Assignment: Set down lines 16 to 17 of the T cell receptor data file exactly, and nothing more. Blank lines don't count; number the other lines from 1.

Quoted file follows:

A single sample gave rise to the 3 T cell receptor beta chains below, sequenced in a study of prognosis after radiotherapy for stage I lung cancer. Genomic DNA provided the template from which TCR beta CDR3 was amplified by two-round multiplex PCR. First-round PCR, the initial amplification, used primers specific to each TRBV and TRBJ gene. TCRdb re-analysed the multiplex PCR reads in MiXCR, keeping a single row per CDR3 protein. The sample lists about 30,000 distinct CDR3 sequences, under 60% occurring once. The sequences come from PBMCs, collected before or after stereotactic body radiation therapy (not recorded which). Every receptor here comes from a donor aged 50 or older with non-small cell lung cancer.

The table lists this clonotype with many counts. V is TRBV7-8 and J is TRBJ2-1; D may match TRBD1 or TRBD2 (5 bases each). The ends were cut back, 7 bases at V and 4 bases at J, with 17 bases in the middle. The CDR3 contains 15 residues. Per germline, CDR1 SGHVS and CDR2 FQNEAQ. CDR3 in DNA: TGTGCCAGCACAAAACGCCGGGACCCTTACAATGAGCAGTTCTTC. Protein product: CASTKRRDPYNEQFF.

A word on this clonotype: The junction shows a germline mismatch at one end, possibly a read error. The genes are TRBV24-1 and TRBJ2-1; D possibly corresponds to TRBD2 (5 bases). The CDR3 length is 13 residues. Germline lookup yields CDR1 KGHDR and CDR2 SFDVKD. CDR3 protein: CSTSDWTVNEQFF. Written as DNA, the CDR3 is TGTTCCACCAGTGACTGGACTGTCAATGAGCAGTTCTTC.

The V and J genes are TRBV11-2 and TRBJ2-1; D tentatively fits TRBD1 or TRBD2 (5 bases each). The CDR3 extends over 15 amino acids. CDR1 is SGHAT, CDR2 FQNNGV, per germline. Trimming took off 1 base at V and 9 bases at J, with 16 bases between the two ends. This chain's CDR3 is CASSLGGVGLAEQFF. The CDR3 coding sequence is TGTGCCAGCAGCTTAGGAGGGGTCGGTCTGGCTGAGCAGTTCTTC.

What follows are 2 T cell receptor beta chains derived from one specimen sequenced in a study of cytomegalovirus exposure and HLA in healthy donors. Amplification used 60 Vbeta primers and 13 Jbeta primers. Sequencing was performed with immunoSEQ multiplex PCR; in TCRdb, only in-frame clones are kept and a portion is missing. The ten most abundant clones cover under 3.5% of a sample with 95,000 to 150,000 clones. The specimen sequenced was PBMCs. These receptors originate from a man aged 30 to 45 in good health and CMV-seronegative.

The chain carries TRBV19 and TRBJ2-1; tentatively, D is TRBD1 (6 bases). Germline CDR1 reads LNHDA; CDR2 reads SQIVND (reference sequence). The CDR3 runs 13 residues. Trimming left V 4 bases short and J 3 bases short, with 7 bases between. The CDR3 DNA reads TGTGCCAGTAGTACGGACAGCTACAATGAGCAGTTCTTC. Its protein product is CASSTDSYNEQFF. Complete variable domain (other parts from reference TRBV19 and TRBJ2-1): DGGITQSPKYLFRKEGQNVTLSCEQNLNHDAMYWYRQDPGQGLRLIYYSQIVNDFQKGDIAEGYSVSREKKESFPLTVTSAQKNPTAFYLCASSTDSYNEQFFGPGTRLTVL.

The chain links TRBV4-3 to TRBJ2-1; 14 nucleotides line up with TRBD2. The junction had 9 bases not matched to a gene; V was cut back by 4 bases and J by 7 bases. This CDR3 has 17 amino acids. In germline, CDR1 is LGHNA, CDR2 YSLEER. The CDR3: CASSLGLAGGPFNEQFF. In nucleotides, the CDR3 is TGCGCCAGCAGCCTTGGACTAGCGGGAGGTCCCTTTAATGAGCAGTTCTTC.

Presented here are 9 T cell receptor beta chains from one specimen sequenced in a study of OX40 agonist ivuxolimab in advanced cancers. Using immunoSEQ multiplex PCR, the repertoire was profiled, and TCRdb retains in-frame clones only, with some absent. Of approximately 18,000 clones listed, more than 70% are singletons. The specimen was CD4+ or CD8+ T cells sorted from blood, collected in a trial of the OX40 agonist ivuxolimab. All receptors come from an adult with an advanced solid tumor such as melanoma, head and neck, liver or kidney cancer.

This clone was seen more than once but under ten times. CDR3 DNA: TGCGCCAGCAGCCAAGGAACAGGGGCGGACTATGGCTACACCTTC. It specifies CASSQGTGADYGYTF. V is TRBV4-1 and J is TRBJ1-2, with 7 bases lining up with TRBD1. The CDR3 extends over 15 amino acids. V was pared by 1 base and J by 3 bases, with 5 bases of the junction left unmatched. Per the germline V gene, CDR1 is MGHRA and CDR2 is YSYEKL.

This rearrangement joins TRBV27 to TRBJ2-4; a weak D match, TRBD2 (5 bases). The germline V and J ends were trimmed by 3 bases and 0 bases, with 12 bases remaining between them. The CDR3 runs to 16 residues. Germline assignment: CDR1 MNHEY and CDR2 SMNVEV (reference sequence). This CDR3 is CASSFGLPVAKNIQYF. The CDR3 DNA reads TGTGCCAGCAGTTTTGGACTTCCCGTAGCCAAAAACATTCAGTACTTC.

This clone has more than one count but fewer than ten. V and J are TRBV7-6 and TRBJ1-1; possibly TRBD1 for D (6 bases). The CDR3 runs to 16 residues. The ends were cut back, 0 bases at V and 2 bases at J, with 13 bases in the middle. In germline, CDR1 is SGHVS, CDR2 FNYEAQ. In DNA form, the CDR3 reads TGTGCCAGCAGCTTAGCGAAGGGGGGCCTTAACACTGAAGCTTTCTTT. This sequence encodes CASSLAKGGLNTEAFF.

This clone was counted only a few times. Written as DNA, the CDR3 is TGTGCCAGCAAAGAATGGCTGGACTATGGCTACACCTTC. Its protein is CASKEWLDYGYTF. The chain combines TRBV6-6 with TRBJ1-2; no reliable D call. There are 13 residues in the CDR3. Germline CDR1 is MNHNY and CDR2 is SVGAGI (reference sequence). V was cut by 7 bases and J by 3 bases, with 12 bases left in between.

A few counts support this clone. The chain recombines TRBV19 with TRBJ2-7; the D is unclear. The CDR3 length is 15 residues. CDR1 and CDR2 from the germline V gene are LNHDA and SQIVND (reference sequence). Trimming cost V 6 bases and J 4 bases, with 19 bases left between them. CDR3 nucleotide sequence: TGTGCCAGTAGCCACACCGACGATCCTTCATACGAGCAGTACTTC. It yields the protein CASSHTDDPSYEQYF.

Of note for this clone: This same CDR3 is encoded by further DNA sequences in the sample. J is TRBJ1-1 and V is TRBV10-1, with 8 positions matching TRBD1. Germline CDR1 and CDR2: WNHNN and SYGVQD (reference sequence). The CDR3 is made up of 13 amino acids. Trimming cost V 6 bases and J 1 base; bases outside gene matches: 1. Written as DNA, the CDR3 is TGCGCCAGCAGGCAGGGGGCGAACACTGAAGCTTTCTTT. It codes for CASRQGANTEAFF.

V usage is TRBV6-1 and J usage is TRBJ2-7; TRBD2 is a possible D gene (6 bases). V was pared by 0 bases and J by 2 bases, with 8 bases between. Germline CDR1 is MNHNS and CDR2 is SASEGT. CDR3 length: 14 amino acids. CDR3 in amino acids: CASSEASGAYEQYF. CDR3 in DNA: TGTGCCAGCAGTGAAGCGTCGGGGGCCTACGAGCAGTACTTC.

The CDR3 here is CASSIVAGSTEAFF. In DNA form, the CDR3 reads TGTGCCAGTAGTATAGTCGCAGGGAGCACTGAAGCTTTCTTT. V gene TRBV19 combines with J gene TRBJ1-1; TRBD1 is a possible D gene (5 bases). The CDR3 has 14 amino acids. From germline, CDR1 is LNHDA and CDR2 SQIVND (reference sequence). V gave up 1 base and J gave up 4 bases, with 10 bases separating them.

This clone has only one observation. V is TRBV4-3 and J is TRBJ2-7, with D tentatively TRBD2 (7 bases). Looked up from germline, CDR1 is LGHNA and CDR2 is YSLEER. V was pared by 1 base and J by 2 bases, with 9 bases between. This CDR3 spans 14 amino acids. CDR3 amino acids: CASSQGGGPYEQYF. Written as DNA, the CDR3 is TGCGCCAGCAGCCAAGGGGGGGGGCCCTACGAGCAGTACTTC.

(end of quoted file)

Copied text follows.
The CDR3 here is CASSIVAGSTEAFF. In DNA form, the CDR3 reads TGTGCCAGTAGTATAGTCGCAGGGAGCACTGAAGCTTTCTTT. V gene TRBV19 combines with J gene TRBJ1-1; TRBD1 is a possible D gene (5 bases). The CDR3 has 14 amino acids. From germline, CDR1 is LNHDA and CDR2 SQIVND (reference sequence). V gave up 1 base and J gave up 4 bases, with 10 bases separating them.

This clone has only one observation. V is TRBV4-3 and J is TRBJ2-7, with D tentatively TRBD2 (7 bases). Looked up from germline, CDR1 is LGHNA and CDR2 is YSLEER. V was pared by 1 base and J by 2 bases, with 9 bases between. This CDR3 spans 14 amino acids. CDR3 amino acids: CASSQGGGPYEQYF. Written as DNA, the CDR3 is TGCGCCAGCAGCCAAGGGGGGGGGCCCTACGAGCAGTACTTC.